…is also a cost to labor. Minimum wage mandates took effect at the start of the year in 18 States and in 20 cities. These mandates have drastically raised the cost to labor.
Late Monday, casual dining chain Red Robin Gourmet Burgers (RRGB) announced that it would eliminate bus boys at 570 restaurant locations, a move that is expected to save the company an estimated $8 million over the course of the coming year. The company’s chief financial officer said the decision was made in order to “address the labor increases we’ve seen.”
Education Secretary Betsy DeVos is taking steps to redress the Obama administration travesty of a student loan program, but these can only be interim steps and by themselves are entirely insufficient.
Unfortunately, the student loan programs are entirely dysfunctional and want complete revamping. My high-level suggestions:
- student loan discharge only via bankruptcy, no special treatment of these loans
- let schools and students write their own loan agreements, including interest rates and payback provisions, without Government interference
- hold those schools and students to those agreements
- if Government guarantees any student loans, do so IAW the following:
An oldie but goodie that demonstrates the awesome durability of the New York Times‘ writer’s acumen. Uncovered by my wife.
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Recall the National Labor Relations Board’s case of a couple of years ago, Browning-Ferris Industries.
Browning-Ferris concerned a recycling center staffed by contractors. The original [NLRB] ruling found the contractors were jointly employed by a staffing firm and Browning-Ferris.
This ruling, if allowed to stand (the case also is in the Federal court system) would have allowed contractors like those at Browning-Ferris, McDonald’s, and any other franchise-centered corporation not only to form unions at individual franchises (which they’ve always been able to do), but also to form a grand union across the corporation.
The Wall Street Journal has a summary of the House’s The Promoting Real Opportunity, Success and Prosperity Through Education Reform (PROSPER) Act, to be proposed this week. It’s aimed at
filling that gap [in college graduates’ skills, with 6 million jobs left begging] by both deregulating parts of the sector and laying the conditions for shorter, faster pathways to the workforce. The act focuses on ensuring students don’t just enroll in school, but actually graduate with skills that the labor market is seeking.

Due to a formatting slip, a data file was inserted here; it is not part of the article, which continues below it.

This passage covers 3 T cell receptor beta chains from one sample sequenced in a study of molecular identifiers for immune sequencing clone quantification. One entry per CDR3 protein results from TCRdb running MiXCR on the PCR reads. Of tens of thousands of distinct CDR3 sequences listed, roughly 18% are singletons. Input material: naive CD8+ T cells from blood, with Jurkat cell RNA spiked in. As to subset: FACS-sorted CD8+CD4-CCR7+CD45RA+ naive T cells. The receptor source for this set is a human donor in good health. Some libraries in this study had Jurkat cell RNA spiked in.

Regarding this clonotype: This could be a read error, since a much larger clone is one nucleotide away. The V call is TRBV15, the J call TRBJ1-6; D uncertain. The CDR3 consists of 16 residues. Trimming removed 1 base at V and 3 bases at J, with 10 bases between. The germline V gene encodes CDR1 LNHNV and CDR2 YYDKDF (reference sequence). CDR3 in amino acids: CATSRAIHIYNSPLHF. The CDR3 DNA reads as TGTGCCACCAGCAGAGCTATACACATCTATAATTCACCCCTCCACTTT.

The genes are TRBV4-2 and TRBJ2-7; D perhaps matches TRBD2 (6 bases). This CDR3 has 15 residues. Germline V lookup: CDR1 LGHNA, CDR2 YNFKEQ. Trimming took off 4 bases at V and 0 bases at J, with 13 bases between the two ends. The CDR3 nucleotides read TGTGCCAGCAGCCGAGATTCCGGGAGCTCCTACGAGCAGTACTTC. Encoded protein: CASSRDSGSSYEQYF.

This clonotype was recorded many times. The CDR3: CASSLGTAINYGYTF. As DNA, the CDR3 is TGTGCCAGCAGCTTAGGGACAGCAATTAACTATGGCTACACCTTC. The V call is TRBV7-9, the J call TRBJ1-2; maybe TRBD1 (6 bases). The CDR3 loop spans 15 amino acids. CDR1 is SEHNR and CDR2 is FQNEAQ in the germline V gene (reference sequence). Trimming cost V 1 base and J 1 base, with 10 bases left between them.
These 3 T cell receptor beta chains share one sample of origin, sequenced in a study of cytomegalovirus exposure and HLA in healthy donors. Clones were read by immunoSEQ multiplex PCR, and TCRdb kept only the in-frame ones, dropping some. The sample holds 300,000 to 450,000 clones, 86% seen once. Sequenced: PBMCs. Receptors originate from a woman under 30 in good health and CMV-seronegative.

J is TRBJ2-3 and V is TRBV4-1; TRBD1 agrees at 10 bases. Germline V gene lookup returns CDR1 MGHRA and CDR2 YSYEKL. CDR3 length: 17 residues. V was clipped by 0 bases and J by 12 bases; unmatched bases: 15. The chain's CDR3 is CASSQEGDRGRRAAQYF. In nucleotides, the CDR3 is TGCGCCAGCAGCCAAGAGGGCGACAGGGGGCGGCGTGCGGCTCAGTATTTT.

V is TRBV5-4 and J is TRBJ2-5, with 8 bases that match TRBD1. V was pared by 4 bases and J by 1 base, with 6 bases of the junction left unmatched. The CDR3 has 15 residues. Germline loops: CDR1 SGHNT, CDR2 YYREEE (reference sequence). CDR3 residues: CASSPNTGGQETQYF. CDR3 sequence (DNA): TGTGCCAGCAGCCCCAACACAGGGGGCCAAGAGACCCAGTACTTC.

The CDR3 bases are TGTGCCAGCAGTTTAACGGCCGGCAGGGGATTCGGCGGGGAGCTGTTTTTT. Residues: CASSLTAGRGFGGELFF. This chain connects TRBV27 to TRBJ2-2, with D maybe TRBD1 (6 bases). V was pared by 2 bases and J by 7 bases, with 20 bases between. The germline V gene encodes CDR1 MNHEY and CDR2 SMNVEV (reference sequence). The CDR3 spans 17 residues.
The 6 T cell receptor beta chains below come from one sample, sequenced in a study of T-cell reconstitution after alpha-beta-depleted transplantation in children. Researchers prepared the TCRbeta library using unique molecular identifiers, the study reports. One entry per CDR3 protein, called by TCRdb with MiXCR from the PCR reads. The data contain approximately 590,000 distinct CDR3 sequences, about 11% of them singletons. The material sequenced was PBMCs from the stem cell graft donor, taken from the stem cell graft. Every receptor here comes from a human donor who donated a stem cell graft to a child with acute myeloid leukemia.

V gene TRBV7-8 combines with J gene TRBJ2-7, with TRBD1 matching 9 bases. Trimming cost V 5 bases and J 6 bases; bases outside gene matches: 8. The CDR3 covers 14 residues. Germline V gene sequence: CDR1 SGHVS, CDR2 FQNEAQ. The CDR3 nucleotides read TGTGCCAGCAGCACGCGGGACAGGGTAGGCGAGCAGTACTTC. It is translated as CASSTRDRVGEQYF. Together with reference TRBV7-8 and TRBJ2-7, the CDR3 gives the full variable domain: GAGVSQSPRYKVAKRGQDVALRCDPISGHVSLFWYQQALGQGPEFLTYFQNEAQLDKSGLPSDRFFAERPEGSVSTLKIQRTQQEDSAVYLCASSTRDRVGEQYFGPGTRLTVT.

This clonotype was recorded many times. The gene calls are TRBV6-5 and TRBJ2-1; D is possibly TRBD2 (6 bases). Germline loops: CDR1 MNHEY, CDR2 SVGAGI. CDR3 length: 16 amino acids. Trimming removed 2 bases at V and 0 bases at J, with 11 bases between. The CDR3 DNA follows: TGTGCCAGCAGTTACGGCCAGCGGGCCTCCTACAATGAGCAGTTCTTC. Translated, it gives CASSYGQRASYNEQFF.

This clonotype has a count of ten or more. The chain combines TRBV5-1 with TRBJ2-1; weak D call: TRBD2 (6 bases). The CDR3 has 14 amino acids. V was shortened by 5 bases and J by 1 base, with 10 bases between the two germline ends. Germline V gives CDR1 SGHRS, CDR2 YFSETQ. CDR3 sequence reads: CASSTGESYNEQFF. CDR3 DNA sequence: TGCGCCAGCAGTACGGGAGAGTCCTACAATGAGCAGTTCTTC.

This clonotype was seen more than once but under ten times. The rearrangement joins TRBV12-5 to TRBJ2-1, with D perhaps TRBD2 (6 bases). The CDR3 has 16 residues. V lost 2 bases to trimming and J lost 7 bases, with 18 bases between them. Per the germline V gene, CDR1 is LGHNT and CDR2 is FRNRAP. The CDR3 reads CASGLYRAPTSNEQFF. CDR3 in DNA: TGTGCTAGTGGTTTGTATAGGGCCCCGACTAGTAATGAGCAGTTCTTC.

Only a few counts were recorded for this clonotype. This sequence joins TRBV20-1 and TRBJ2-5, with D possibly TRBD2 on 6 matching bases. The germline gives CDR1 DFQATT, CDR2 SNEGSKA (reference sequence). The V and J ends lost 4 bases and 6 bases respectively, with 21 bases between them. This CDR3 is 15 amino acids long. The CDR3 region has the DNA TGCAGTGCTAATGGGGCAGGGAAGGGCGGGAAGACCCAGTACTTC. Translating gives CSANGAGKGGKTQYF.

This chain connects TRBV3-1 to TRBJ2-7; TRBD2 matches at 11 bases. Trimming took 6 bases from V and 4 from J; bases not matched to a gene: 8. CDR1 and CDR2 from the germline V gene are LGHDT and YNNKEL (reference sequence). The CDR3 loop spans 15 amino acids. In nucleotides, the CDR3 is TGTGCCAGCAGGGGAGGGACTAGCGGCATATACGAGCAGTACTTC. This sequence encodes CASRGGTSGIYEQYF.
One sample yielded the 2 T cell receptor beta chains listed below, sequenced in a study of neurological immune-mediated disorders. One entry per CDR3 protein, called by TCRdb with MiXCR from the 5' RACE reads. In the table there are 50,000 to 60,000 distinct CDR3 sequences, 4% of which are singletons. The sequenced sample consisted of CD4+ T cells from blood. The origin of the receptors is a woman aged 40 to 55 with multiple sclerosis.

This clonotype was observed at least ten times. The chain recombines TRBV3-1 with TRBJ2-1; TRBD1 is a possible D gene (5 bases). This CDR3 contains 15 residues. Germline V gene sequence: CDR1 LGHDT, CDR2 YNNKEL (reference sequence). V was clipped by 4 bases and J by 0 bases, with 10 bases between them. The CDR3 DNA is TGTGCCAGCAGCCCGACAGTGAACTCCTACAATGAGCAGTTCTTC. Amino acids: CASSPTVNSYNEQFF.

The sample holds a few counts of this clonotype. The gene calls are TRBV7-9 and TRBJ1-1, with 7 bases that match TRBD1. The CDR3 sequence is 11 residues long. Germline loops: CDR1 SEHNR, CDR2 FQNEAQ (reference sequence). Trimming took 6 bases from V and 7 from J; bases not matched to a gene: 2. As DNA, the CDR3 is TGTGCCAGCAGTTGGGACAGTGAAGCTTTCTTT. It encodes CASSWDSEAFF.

Highlights include these:
After being unable to get a job with any team in the NFL this season, Colin Kaepernick has filed a formal grievance against the NFL, each of the 32 team owners, and President Donald Trump—who supposedly “influenced” league management and team owners into not hiring him—alleging that they colluded to not sign him at quarterback, or end-of-bench monitor, this season.
Coincidentally, his filing comes after a year in which he routinely attacked our flag and national anthem and insulted our veterans by taking a knee during the pre-game playing of our national anthem. Also coincidentally, his filing comes after a year in which he led his last employer, the San Francisco 49ers, to a 1-10 record before the team tired of losing and benched him.
And another incentive for businesses to relocate.
San Francisco is looking to tax robots because they are taking rote jobs that humans do. They’re not the first to consider such a thing, but it’s still foolish. Never mind, especially with minimum wage laws pricing the unskilled and/or poorly educated out of work, that robots do the jobs more cheaply. Robots are more reliable, too, as Security guard Eric Leon noted about a security robot:
He doesn’t complain. He’s quiet. No lunch break. He’s starting exactly at 10.
First published in 2015, I’ve updated it for today. In an ideal world, I’ll be able to update it again next year, with a more optimistic tone.
The Wall Street Journal asked some questions on Labor Day 2012, and supplied some answers. Here are some of those questions and answers, which remain as valid this Labor Day.
[Because this is a family blog.]
I had this one this morning while out on one of my walks. It concerns a free market economy, bankruptcy, the bankrupt company’s employees, and what we ought to do about those employees.
In an ideal world’s free market, then, here is my gaseous expulsion. It comes against the backdrop of my long-held disdain for the citizens of one State being forced to send their tax dollars to another State via the mechanism of Federal transfer payments in order to indemnify the recipient against its own foolish spending. That backdrop also includes James Madison’s remark, on the occasion of Congress’ considering money transfers to Haitians after a devastating earthquake
There are 12 days left after their 5 September return from vacation, driven by the Obamacare requirement for health plan providers to commit by 17 September to selling their health plans for the next year or withdrawing, for Congress to pass a potful of legislation.
Two proposals regarding Obamacare are in the offing. One would shore up the funds transfer of Federal dollars to those providers who are losing money in ObamaMart, and the other instead would send that money as grants to the States to help them generate their own health coverage plan programs. This one also would eliminate the Individual Mandate.